THE AUTHOR: Greg has been a script developer and consultant for Australian film funding bodies and the Australian Writers Guild for 25 years. He is the founder-director of a leading Australian script service. As writer/director Greg’s award-winning short films and documentaries screened nationally and internationally at over 60 film festivals and many TV channels. His screenplays The Whistler and Pangs won several script competitions including the Fellowship of Australian Writers Best Drama Manuscript, the Inscription Open Script award, and three Varuna Fellowships between them. Greg has lectured in Scriptwriting at Macquarie University, UTS, NIDA, and AFTRS. His script editing credits include feature films ‘Moon Rock for Monday’, ‘Don’t Tell’, ‘Needle’, ‘Cold Turkey’, ‘The Bet’, ‘Broken’, several Project Greenlight and Monte Miller Award finalists, the 2013 Tropfest Best Film Winner, the 2016 AWG John Hinde Science Fiction script award winner and many others. His first crime novel ‘The Night Whistler’ was published by Text Publishing in August 2020, and he’s now writing the sequel, The Carnival is Over.

DISCLOSURE: Thank you to Text Publishing via Netgalley for providing a digital ARC of The Night Whistler by Greg Woodland for review. All opinions expressed in this review are entirely my own personal opinions.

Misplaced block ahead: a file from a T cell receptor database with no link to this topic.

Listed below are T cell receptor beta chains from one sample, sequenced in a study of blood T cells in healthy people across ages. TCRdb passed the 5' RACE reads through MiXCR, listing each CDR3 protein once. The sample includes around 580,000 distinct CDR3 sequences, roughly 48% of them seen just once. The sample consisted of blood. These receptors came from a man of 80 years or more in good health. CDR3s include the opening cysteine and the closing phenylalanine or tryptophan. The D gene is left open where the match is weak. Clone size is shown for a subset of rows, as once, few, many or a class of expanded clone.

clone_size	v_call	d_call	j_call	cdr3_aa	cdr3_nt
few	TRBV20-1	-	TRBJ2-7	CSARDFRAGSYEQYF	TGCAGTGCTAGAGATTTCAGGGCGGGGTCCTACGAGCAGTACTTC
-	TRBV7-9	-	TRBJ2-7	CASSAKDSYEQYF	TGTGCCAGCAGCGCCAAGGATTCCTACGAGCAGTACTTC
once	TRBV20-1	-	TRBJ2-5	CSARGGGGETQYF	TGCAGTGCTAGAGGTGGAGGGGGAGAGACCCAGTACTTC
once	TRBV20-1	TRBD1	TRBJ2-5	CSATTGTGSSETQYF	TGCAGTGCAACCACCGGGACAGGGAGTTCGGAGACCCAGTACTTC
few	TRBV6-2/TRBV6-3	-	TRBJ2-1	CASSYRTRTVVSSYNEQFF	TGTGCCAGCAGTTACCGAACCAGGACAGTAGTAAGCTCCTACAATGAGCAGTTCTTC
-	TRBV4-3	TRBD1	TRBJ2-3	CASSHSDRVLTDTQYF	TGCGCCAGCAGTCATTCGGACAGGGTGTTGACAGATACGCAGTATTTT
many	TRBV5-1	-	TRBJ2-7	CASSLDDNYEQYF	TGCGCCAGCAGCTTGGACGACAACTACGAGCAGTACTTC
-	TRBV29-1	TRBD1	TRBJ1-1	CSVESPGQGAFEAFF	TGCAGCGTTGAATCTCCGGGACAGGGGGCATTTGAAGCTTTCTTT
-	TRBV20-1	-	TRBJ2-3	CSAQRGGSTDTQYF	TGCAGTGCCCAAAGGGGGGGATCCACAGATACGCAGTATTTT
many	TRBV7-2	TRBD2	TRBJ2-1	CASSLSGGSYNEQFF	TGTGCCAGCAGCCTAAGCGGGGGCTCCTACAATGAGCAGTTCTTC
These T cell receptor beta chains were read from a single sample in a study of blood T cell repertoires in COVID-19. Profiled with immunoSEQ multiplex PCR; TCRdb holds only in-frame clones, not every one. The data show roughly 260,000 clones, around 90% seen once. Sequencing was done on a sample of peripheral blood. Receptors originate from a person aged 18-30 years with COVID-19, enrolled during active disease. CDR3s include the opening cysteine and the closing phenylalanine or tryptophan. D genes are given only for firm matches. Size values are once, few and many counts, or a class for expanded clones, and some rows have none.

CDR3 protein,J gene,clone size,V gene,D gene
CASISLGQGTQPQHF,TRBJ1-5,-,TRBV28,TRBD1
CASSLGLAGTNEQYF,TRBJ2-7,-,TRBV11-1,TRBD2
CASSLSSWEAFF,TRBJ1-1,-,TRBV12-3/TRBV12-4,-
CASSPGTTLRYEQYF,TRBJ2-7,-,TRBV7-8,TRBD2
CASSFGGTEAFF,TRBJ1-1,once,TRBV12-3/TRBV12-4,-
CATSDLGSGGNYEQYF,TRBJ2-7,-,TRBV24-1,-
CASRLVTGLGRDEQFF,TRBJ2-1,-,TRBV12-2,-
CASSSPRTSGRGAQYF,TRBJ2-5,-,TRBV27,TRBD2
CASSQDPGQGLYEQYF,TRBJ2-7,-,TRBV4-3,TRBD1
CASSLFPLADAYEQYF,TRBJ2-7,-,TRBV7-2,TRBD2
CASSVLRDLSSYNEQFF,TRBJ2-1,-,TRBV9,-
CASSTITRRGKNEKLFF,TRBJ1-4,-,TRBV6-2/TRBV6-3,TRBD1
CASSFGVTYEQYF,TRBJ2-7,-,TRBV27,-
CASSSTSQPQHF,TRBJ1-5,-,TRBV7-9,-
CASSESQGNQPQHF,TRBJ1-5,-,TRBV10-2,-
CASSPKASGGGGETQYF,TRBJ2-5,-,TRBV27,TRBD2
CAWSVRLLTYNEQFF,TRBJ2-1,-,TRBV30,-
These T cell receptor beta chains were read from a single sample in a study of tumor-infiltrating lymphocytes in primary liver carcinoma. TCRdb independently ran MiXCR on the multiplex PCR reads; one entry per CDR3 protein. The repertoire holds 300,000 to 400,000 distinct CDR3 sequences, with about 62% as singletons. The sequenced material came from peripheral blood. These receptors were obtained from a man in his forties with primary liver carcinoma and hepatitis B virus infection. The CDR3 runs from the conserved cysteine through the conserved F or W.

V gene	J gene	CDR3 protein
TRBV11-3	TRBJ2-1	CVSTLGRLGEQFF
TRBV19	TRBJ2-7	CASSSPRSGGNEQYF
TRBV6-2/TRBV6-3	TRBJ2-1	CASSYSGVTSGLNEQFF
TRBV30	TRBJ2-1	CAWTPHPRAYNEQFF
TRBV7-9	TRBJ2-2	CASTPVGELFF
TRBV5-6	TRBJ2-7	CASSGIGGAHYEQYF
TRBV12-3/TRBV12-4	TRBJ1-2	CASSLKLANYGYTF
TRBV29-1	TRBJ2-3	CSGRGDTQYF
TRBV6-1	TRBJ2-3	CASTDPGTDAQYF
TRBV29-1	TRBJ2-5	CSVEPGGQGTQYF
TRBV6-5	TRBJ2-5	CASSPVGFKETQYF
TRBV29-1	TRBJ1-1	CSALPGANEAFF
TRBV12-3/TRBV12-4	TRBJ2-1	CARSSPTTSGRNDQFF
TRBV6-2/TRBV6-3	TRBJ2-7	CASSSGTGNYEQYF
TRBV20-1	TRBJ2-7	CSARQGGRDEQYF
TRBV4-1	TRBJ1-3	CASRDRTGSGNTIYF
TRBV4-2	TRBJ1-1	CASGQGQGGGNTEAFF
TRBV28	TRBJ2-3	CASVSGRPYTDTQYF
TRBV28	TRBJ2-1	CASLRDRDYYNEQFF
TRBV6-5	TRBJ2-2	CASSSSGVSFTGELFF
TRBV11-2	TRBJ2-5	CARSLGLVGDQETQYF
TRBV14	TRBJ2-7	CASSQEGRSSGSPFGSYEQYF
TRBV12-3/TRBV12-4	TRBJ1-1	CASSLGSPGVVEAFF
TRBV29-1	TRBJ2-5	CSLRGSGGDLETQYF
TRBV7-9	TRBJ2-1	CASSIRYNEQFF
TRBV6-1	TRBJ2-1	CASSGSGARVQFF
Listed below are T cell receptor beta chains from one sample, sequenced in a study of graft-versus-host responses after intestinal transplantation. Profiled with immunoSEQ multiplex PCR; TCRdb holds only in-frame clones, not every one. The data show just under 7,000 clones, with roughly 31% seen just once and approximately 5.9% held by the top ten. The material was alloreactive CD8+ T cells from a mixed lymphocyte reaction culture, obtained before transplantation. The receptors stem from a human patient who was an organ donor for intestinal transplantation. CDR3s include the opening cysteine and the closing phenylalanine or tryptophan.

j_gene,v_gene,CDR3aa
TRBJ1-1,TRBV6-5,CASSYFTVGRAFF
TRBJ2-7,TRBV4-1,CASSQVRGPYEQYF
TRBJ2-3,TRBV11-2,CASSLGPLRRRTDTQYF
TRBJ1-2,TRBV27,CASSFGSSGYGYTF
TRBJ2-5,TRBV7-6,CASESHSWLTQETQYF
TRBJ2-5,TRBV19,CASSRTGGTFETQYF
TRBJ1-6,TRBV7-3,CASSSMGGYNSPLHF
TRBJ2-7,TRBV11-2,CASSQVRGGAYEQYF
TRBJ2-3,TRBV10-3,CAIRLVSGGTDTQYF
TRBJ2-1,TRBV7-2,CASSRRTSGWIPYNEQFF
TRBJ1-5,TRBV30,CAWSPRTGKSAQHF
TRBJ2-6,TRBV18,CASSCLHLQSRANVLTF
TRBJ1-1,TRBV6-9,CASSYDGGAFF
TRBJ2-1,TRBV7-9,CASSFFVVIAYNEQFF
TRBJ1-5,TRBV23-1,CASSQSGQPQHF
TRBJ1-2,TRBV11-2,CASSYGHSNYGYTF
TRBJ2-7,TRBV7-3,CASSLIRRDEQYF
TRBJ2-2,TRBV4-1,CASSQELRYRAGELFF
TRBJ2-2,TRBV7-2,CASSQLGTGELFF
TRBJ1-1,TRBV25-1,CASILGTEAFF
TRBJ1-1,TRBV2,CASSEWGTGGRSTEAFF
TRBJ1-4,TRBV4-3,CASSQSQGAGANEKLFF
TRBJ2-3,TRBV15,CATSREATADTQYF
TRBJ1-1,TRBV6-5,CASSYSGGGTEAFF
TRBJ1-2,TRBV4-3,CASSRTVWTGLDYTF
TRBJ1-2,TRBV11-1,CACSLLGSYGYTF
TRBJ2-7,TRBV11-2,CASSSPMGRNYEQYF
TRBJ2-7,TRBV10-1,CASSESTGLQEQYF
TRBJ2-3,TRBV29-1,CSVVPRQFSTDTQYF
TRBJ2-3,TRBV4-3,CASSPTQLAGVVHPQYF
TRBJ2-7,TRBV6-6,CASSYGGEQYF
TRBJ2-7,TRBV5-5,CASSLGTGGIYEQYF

For an explanation of my rating system please refer to my Goodreads.com profile page or the about page on sandysbookaday.wordpress.com

This review and others are also published on Twitter, Amazon, Instagram and Goodreads.com

The Three Deaths of Magdalene Lynton by Katherine Hayton

EXCERPT: A man walked through the double doors, wavering on his feet as the suction from the closing doors pulled him off balance. The mother and grandmother each made an initial movement, as if to help, then sat back, staring at the ground. The little girl jabbed her chair at him, once, twice – the world’s smallest lion tamer – then retreated to her mother’s lap.

Ngaire understood why. Every pore of the man’s body exuded death. He reminded her of an autumn leaf left to mummify in the dry winter air – no substance, no flesh to his bones. Shuffle, shuffle, shuffle. With no offers of assistance, he crept forward, his feet never leaving the carpet. Minutes passed.